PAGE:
Tag: People Management (3 articles found) - Clear Search

Working with Contractors

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In our last blog, we covered being a better landlord on your buy and holds. Here we’ll discuss a few tips to make working with contractors a little easier, whether on a flip or rental.

First, set a plan before starting, and stick to it! The plan should have a good, clear outline of how you want the project to finish. This includes materials and a budget. Many newer investors either don’t set a budget or blow past it. This is a recipe for disaster.

Second, contact your entire list of possible contractors and get bids. Many investors, to save time, may only talk to one contractor or sub. Take the time to really explain what you’re looking for, provide the plan & budget you’ve set, and get several bids. It’s worth your time.

Third, take the time to compare and contrast the different bids. Make sure you are comparing apples to apples. You’ll need to understand how and where the contractor is making money. Is there a line-item fee? Is the contractor “padding” materials or labor? Does the contractor include labor & materials in one line-item? You may need to go back and get more specific information from the contractor. Take the time to do this.

Fourth, ask and learn how the contractor handles changes, whether those come from you or them. This seems to be one of the bigges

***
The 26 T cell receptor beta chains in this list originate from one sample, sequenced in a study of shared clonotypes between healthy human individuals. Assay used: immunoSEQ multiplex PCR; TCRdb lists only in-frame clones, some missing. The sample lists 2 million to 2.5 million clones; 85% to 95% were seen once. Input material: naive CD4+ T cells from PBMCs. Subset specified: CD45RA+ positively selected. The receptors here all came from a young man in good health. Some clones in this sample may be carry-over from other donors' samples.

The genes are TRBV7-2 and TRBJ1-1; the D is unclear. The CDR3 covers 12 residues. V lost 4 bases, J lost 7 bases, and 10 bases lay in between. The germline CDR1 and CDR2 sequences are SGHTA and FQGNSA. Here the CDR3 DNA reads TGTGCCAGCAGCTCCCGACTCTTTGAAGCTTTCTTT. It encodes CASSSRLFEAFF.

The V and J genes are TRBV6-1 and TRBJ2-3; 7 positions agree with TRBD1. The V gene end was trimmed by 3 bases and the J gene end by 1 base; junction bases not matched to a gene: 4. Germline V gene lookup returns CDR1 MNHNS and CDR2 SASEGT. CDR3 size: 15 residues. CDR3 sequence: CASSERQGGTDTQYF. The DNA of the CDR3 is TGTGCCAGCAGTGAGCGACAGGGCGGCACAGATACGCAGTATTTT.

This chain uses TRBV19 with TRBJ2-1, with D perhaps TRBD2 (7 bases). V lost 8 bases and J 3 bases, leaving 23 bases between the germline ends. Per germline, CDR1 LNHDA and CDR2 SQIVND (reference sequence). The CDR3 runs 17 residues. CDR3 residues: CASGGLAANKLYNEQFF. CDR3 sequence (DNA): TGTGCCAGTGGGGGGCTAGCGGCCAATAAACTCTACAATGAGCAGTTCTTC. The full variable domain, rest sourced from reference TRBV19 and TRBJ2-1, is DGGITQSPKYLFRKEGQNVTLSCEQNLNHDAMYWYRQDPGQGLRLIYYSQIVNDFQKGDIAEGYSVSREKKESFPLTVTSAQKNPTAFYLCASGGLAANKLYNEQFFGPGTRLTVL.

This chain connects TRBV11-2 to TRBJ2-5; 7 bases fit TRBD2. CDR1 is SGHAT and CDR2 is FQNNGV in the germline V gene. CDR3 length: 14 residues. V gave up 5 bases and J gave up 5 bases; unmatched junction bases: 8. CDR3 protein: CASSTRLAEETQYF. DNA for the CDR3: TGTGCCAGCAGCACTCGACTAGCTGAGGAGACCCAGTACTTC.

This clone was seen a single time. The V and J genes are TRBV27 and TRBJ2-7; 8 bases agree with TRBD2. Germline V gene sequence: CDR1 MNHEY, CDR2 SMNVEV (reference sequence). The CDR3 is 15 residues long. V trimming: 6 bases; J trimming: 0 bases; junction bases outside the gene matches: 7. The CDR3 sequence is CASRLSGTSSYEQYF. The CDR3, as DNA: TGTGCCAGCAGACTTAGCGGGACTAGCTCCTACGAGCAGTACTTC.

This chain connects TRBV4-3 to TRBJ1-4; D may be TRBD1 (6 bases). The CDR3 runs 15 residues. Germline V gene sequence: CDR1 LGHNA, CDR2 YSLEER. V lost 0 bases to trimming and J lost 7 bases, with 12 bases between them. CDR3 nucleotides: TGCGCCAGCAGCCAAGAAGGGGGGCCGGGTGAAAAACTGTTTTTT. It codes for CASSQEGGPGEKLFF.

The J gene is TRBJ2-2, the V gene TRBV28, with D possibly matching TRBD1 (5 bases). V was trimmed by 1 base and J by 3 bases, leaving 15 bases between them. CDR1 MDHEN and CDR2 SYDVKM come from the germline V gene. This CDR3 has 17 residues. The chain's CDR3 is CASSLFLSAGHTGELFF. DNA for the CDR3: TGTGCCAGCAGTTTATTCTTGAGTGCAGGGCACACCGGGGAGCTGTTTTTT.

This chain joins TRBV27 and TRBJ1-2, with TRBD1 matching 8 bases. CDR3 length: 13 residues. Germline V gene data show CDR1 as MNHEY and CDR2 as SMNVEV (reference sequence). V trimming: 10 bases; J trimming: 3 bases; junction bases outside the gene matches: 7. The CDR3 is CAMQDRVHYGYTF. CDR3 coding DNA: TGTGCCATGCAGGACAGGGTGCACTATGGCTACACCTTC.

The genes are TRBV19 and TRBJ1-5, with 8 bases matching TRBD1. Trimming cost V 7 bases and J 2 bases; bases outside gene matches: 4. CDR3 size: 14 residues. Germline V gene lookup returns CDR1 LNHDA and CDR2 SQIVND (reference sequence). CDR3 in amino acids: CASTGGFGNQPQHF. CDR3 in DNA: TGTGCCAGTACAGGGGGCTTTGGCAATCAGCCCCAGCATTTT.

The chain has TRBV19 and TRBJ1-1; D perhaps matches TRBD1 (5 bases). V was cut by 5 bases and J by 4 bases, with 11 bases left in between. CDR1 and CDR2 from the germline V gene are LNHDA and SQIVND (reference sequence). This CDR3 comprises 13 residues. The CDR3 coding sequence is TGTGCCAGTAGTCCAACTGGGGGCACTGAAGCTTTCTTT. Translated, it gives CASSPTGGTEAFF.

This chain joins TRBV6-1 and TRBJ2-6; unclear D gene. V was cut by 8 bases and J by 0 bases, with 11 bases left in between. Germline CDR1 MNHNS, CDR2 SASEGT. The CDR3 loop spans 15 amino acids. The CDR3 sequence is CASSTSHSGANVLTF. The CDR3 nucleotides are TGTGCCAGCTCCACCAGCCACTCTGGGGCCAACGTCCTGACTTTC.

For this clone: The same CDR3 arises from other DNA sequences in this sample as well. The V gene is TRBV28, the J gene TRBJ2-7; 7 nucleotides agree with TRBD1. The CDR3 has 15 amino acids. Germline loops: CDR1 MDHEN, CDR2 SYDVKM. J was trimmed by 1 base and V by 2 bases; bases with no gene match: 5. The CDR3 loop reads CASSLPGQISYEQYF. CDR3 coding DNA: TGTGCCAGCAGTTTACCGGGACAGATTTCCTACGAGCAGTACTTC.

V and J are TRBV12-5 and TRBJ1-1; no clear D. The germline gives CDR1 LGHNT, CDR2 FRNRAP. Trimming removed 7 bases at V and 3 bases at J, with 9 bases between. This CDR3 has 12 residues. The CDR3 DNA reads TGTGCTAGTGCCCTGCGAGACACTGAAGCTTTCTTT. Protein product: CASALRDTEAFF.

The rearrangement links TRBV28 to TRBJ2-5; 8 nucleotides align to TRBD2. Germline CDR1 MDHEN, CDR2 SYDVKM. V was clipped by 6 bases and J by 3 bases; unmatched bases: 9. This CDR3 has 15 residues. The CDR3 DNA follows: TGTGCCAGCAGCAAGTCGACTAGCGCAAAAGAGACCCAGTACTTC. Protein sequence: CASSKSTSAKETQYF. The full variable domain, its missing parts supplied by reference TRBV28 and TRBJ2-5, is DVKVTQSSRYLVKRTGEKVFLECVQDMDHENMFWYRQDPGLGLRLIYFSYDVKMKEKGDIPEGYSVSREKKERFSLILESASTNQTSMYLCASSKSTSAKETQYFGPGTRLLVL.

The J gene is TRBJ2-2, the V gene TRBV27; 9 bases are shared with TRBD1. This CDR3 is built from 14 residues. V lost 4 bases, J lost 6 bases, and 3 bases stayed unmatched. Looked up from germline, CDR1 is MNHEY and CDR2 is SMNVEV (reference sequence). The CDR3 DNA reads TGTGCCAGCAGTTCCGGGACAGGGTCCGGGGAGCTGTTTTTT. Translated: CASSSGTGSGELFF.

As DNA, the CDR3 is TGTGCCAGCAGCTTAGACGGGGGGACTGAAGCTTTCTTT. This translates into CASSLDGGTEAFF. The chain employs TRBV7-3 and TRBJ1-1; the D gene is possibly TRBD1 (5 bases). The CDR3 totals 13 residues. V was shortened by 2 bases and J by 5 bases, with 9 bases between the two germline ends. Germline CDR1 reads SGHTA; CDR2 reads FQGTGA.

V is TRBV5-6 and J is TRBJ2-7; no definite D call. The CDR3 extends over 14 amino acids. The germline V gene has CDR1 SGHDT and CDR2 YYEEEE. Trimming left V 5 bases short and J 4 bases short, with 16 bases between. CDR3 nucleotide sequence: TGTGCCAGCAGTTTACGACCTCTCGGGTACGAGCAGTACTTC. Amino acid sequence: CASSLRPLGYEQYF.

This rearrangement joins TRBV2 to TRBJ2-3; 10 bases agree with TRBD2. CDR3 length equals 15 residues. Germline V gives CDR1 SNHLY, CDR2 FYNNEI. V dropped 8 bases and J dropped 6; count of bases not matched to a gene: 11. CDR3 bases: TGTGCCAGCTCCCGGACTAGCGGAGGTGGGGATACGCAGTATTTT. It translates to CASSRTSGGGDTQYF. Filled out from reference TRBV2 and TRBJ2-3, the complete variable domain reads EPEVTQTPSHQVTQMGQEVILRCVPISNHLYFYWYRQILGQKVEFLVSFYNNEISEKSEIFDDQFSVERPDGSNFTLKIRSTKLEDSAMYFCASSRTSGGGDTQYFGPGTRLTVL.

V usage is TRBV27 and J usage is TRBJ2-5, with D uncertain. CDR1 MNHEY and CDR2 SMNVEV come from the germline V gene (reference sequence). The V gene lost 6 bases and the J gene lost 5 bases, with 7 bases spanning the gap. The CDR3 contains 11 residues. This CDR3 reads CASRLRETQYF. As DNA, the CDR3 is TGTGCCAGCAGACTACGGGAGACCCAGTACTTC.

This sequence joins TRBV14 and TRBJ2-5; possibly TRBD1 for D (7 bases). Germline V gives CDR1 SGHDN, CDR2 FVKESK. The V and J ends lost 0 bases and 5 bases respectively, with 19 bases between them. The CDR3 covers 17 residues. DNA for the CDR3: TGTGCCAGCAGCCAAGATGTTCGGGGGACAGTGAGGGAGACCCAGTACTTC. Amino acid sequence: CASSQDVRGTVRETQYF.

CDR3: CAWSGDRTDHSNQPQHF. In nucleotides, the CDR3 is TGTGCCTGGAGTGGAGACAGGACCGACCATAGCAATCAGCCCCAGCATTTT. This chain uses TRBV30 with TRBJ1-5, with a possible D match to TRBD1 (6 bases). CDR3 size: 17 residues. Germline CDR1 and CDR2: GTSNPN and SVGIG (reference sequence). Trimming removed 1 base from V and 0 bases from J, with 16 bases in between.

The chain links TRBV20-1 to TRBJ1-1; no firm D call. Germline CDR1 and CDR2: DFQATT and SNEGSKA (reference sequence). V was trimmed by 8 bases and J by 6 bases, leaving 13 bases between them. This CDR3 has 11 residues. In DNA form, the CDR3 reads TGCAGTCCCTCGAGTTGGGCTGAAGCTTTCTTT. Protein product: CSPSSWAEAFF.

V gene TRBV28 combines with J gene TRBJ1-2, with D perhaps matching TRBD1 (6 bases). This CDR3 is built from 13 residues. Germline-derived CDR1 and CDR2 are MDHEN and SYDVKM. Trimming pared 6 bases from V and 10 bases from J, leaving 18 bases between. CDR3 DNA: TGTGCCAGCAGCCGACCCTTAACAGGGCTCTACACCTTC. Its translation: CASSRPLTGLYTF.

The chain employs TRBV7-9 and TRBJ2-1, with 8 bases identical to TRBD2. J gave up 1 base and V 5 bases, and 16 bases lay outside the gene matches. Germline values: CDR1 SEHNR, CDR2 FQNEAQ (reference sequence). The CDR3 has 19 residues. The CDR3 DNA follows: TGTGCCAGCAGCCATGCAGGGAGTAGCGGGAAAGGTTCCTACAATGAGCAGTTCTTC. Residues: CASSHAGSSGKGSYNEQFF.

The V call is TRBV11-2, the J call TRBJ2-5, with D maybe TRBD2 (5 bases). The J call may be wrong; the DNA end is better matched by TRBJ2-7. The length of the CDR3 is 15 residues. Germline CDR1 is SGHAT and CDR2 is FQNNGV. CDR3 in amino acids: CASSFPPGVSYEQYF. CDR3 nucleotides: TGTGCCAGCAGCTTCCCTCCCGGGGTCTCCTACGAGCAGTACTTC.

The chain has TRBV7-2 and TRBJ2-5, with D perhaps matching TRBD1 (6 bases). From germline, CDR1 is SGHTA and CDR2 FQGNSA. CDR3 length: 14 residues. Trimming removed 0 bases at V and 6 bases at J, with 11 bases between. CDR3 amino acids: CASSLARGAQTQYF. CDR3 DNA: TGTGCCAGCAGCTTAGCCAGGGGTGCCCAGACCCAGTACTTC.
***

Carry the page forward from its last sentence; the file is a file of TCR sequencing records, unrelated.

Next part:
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When The Crazy Customer Strikes

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“Being deeply loved by someone gives you strength, while loving someone deeply gives you courage.” - Lao Tzu

Last week, I wrote about handling upset customers, and I laid out a simple four-step method: H.E.A.R.

1) Hear the customer and don't interrupt.  
2) Mirror back (Empathize) with something like: "I can understand why you're upset.  I would be upset too." Or, "I'm really sorry that happened to you."
3) Ask: "What can I do to make this right?" 
4) Resolve - Unless the request is absolutely ridiculous, DO IT!

But what happens if the customer is completely ridiculous?

It starts here: as the owner or general manager of the business you'll need to decide just how much empowerment you'll give your staff to resolve an issue.

Let's assume you have 3 levels of personnel in your business – front-line, manager, and you. You might give the front-line person the aut
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The Best Kind of Leaders Do This

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"Being honest may not get you a lot of friends but it'll always get you the right ones." - John Lennon

Perhaps it's not at all surprising that today's manager is pulled in many directions -- and often does such a poor job.

It's the irony of the digital age -- we have so many tools at our disposal to "virtually" connect with one another, that the real work of connecting in person is becoming a lost art. Posting status updates, sending emails, texting -- we've forgotten how to work without the digital assistance.

And, ultimately, being a business manager is about actual interpersonal influence and leadership. When you're used to leading virtually, it's harder to lead in person.

Even worse, perhaps because of all of these distractions (or, perhaps because of a modern, misplaced desire to be liked) managers learn to ignore the "small things", because there are just so many to keep track of that it seems "uptight" to track them. But when you start relaxing standards in the small tasks of
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